Under the deal Rousselot – the Vion Food Group’s France-headquartered gelatine and collagen production unit – will take charge of a 575,000 square feet facility in Peabody, US, which produces 5500 tonnes of gelatine a year.
Caroline Brochard-Garnier, communication manager of Rousselot, told in-PharmaTechnologist: “Rousselot was already the leading producer of gelatine worldwide and, more specifically, the leading producer of pharmaceutical gelatine. The acquisition reinforces again this leading position.
“The deal enlarges Rousselot production capacity. This is very important today as the demand for pharmaceutical gelatine is very high.”
She added that while drugmakers in established markets will remain Rousselot’s core focus, potential customers in emerging markets are also part of the firm’s growth plans, specifically in Asia where the gelatine trade is booming.
The deal is expected to be closed within the next 30 days. Further terms were not disclosed.
In recent years Eastman Kodak has focused on producing gelatine for the pharmaceutical sector rather than the photographic film market, which has been in decline since the advent of digital cameras and processing techniques.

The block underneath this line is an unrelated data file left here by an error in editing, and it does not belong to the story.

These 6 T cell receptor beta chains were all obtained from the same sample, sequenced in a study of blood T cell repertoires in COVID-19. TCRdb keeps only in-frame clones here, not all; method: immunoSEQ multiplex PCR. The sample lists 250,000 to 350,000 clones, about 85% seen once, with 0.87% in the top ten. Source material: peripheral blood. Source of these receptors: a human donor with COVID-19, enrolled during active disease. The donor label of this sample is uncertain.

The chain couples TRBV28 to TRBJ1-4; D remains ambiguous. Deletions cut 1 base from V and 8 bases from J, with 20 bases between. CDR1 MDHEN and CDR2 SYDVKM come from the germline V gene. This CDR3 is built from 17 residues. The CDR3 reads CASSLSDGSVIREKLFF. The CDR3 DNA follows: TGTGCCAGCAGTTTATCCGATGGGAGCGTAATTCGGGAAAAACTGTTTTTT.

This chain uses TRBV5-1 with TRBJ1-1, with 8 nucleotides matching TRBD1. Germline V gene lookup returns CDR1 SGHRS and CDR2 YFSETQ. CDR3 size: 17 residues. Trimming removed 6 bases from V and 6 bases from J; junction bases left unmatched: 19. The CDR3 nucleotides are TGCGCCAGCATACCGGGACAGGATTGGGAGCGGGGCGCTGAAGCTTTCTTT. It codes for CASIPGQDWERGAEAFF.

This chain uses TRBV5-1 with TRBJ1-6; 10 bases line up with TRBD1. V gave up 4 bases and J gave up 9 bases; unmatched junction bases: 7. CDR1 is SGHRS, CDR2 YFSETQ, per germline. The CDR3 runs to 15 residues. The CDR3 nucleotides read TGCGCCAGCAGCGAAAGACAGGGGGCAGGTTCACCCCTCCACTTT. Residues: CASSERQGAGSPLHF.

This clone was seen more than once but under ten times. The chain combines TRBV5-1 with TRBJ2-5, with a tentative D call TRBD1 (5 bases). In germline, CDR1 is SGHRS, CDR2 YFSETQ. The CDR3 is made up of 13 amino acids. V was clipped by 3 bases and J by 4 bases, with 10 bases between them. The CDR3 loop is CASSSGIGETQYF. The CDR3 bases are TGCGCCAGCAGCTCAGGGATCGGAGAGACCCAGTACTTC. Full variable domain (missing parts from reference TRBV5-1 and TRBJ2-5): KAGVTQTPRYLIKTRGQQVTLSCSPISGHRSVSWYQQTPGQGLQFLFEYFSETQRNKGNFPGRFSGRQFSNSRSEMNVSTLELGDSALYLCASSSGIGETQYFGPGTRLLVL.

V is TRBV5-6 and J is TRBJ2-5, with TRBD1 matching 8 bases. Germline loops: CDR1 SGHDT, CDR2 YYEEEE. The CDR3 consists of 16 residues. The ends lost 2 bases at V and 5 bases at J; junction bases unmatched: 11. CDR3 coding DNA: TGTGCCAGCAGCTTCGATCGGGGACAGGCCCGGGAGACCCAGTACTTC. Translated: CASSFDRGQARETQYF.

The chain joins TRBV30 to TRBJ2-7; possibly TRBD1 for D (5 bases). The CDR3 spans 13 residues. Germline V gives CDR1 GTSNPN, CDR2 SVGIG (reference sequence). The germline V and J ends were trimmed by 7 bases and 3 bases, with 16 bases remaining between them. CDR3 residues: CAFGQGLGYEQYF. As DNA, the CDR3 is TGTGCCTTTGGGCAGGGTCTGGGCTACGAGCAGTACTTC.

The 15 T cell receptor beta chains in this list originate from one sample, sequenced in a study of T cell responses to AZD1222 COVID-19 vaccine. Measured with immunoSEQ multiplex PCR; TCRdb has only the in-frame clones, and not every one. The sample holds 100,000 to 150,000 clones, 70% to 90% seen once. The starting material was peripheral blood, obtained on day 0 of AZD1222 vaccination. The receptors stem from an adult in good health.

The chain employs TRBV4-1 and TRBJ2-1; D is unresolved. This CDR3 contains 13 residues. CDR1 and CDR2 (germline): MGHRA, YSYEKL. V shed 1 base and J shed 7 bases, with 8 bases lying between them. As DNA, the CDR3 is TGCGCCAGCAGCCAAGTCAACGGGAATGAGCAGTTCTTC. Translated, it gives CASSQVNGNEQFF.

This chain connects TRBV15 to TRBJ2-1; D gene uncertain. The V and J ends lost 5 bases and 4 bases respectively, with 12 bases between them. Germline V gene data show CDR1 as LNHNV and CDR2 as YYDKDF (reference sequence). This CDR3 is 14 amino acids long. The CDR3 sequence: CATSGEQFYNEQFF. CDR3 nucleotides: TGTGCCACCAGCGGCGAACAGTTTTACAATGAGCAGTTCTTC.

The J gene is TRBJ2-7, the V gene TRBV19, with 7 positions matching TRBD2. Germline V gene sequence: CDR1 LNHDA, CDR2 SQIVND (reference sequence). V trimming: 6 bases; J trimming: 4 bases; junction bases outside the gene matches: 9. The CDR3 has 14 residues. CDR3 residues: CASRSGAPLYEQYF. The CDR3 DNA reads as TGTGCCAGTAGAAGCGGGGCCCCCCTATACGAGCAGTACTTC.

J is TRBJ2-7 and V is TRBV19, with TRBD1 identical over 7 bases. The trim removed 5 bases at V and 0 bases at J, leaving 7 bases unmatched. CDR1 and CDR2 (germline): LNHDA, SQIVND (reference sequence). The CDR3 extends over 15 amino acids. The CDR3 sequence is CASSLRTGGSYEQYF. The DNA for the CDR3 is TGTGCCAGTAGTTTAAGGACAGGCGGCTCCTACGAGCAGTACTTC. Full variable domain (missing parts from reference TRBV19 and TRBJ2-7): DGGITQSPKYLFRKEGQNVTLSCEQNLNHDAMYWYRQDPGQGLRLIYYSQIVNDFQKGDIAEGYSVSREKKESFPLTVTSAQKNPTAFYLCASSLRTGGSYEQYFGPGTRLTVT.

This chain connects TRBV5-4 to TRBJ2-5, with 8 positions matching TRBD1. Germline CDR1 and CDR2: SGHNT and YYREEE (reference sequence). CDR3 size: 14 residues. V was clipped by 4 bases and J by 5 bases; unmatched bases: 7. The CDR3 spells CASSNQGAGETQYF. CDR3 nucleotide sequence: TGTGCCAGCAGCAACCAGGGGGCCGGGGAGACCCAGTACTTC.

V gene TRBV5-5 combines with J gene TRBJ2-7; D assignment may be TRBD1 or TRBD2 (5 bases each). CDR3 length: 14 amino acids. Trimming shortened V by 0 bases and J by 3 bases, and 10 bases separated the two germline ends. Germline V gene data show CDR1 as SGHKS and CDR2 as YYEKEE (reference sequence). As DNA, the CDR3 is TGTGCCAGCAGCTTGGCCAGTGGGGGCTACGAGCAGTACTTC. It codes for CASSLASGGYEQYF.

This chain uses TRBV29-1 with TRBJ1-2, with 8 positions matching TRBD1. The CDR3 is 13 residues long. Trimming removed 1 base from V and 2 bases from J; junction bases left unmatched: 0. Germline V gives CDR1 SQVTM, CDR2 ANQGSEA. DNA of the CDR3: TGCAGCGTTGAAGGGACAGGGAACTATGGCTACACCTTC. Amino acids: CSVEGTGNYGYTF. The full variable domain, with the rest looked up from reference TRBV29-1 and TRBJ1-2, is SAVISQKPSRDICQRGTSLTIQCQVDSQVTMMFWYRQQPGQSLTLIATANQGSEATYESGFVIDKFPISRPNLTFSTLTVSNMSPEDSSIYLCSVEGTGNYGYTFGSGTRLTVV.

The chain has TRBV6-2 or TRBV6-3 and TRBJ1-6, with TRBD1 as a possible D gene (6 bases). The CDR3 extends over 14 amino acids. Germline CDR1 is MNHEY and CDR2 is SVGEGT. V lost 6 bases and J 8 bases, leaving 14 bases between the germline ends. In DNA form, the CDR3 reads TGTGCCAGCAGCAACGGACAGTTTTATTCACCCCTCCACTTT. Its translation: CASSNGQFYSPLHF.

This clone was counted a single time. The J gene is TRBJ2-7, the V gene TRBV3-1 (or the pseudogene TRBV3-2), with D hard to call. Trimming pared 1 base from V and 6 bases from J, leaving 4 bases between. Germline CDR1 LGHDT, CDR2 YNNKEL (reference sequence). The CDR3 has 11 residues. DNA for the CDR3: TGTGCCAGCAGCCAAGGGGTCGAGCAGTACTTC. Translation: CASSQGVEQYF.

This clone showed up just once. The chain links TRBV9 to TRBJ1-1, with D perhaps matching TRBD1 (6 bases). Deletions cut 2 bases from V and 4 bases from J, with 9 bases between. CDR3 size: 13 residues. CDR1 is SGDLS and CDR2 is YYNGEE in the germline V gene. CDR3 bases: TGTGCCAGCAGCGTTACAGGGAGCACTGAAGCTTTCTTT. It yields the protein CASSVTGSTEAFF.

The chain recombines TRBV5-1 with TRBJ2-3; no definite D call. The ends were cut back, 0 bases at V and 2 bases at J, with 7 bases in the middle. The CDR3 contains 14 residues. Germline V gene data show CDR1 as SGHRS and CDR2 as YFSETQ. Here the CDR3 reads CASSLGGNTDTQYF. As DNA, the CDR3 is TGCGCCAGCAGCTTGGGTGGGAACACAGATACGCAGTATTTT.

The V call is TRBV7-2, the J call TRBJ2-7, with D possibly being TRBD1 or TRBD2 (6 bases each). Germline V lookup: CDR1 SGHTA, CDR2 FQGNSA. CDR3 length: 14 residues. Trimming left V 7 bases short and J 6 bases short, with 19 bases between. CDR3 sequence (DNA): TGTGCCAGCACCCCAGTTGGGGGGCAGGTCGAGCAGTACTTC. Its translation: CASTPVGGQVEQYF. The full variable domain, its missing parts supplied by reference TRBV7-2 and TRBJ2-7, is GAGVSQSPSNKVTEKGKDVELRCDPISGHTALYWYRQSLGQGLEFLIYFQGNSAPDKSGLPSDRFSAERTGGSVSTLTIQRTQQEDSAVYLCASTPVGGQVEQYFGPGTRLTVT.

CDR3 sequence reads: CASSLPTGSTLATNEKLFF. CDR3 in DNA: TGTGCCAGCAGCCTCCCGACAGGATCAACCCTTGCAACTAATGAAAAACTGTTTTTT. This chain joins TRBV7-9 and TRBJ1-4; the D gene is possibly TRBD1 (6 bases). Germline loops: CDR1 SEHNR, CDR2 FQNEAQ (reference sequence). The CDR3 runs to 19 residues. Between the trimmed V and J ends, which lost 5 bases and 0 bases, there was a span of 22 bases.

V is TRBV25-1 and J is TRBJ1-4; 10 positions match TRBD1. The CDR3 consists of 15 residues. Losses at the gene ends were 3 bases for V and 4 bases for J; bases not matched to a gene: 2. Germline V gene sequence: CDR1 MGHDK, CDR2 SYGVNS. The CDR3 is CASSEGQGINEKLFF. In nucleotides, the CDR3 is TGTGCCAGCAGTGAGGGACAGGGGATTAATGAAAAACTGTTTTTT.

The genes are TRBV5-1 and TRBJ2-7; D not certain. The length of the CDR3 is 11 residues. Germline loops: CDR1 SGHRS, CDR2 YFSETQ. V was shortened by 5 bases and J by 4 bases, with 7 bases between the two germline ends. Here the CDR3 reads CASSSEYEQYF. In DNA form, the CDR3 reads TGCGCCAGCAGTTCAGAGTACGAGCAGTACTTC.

However, the firm insists the divestiture of Gel Corp is not due to related to the unit’s performance with Brad Kruchten, Eastman Kodak senior VP, describing Eastman Gel as being “well-positioned within the industry.”
Instead, the firm says the transaction is part of its strategy to focus on its core activities – Eastman Kodak’s transformation into a digital company.
Chris Veronda, manager of corporate communications for Eastman Kodak, told in-PharmaTechnologist: “We had indicated last year that we are selling non-core assets to focus on our digital growth initiatives. Eastman Gelatine has built a strong business in supplying industries such as food, nutrition and pharmaceuticals outside the photographic business.”
He added: “It will continue as a supplier to Kodak for photographic needs, as a supply agreement is included in the sale.”